I just posted this at MoneyWatch:
Does This Ease Your Worries?: US GDP from 1870-2008: As you can see from this picture, historically we've always recovered from recessions. Eventually. But as you can also see from the Great Depression, recovery has not always been immediate -- the source of Keynes famous "In the long-run we're all dead."
I am confident that we'll return to trend this time as well, the question is how long it will take us to get there. At this point -- with the worrisome signs in recent data -- it's not looking to be anywhere near as fast as we'd like (source):
The graph only goes through 2008. Here's a picture of more recent data (note the dates Lucas uses at the top of the graph to date the recession):
Again, though we are beginning to grow at trend rate again and that's better than the free fall we were in, there is a lot of ground to make up. That requires a period of growth in excess of trend, and there's nothing to indicate that will happen anytime soon. [And it will be even slower if we begin cutting the deficit too soon.]
This looks about right to me (though I should note that in the past these forecasts have been overly optimistic):
And the recovery of employment is likely to be even slower. So we will get back to trend. But it will be awhile before we get there.
[Note: The first two graphs are from a talk Robert Lucas gave at the University of Washington (I found it here - click on the graph). I mostly agreed with the outline of the talk until the bottom of page 35 where Lucas asks in regard to the slow recovery, "Is this because government isn't spending enough," and on page 36 where he answers (based partly on page 25):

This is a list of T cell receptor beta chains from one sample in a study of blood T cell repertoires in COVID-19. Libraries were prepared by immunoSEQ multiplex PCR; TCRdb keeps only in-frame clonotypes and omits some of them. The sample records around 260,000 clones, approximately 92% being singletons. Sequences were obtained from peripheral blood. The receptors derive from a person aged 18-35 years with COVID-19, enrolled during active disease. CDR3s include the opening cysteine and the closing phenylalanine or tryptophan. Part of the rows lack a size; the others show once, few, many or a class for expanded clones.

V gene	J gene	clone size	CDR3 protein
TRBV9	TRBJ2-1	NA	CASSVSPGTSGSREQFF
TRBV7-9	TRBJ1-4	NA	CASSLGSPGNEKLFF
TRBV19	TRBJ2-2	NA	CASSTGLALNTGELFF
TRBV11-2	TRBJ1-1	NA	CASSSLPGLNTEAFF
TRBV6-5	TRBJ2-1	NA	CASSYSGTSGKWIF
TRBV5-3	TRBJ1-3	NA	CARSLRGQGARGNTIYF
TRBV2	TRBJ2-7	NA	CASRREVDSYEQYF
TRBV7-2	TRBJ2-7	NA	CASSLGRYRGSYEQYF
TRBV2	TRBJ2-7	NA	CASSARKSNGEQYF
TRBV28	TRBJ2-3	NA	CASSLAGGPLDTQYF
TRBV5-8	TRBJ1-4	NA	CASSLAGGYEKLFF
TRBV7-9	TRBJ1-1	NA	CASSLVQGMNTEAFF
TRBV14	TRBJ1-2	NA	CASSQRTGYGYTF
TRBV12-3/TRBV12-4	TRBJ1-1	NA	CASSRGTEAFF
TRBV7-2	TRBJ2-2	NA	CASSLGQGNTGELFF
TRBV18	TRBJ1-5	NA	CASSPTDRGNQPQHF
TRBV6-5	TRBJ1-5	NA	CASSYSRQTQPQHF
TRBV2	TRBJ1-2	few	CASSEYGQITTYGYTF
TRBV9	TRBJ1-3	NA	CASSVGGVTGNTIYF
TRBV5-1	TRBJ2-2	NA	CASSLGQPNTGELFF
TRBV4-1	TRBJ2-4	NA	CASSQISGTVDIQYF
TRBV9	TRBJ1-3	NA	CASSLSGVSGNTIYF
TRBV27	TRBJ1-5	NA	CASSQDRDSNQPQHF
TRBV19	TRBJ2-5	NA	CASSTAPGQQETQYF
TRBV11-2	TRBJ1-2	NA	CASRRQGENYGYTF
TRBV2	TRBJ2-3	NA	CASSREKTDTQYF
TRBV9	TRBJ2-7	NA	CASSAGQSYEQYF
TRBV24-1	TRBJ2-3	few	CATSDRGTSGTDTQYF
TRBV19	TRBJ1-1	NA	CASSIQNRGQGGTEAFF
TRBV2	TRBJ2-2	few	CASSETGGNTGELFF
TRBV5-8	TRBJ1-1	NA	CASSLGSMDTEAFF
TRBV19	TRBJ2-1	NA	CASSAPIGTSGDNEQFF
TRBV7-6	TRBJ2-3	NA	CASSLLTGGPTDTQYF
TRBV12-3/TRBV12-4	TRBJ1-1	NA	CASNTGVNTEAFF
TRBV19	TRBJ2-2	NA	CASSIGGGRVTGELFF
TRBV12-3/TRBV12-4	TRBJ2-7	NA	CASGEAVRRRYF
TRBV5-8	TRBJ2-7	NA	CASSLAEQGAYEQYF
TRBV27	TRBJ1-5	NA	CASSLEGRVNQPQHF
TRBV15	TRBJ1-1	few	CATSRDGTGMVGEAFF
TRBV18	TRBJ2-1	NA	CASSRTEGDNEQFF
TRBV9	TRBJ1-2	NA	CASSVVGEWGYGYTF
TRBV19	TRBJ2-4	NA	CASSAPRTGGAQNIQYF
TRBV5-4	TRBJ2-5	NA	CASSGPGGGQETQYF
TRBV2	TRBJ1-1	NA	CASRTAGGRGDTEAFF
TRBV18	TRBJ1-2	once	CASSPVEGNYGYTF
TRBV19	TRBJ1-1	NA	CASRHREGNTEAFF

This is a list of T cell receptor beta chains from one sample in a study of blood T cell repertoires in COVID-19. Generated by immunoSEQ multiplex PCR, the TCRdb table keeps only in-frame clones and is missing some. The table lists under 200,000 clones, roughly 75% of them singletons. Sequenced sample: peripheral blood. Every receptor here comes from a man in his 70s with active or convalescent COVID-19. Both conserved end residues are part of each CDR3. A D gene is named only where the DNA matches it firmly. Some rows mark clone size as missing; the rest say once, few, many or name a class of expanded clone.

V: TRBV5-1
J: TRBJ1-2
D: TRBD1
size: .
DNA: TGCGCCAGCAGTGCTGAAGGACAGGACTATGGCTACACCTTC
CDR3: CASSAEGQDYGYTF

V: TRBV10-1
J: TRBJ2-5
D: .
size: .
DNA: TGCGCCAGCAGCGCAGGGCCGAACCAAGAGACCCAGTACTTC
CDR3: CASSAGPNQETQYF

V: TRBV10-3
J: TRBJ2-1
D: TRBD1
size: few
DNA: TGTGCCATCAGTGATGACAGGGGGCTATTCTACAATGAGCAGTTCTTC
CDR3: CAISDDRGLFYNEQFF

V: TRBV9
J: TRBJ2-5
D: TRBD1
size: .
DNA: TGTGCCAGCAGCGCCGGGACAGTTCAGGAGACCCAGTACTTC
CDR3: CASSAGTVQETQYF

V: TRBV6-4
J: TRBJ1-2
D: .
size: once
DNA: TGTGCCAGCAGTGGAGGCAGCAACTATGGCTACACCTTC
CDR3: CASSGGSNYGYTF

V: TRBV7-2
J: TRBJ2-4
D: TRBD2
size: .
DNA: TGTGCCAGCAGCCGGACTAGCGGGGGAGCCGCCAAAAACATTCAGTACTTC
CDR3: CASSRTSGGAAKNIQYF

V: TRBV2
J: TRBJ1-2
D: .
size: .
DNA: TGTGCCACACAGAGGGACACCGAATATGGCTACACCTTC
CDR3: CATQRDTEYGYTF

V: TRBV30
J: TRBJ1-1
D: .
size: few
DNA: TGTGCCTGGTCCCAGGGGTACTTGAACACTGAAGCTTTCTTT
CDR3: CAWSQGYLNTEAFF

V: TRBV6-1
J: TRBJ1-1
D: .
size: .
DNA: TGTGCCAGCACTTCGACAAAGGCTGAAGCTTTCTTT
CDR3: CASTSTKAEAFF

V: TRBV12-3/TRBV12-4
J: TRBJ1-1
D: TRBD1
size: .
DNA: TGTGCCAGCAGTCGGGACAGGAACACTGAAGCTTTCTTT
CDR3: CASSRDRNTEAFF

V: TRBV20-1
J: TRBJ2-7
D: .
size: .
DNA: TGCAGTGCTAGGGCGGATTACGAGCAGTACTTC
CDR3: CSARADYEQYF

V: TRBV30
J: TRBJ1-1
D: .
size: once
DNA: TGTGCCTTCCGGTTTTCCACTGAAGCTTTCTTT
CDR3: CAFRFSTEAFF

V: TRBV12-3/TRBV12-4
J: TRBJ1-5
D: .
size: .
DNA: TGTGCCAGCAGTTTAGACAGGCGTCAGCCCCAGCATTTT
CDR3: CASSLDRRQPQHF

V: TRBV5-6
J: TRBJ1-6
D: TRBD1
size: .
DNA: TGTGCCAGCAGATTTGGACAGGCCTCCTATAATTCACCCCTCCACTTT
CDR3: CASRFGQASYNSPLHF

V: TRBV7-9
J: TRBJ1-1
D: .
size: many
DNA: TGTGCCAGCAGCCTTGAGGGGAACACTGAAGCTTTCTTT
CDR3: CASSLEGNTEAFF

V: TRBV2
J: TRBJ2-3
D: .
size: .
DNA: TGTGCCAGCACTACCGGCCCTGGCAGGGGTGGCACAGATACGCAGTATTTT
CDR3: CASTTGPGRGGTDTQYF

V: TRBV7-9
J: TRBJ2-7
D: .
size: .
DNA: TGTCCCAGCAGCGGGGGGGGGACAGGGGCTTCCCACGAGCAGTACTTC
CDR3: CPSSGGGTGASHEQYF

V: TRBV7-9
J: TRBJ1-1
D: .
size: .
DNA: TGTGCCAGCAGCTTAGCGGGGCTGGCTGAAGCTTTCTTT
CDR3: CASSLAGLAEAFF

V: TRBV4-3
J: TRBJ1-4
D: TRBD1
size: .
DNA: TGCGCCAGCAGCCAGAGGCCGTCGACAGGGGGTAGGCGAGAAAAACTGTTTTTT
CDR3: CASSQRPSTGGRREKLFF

- Believe it is more accurate to say that the problem is government is
doing too much
- Again, I see analogies to the U.S. of the 1930s
- Likelihood of much higher taxes, focused on the “rich”
- Medical legislation that promises large increase in role of government
- Financial legislation that assigns vast, poorly-defined responsibilities
to Fed, others
- Are these conditions that foster a revival in business investment, consumer
I don't think that's right. It's not the lack of confidence fairy that is holding things back, it's lack of demand and that's the problem we need to fix.]
Update: Brad DeLong comments.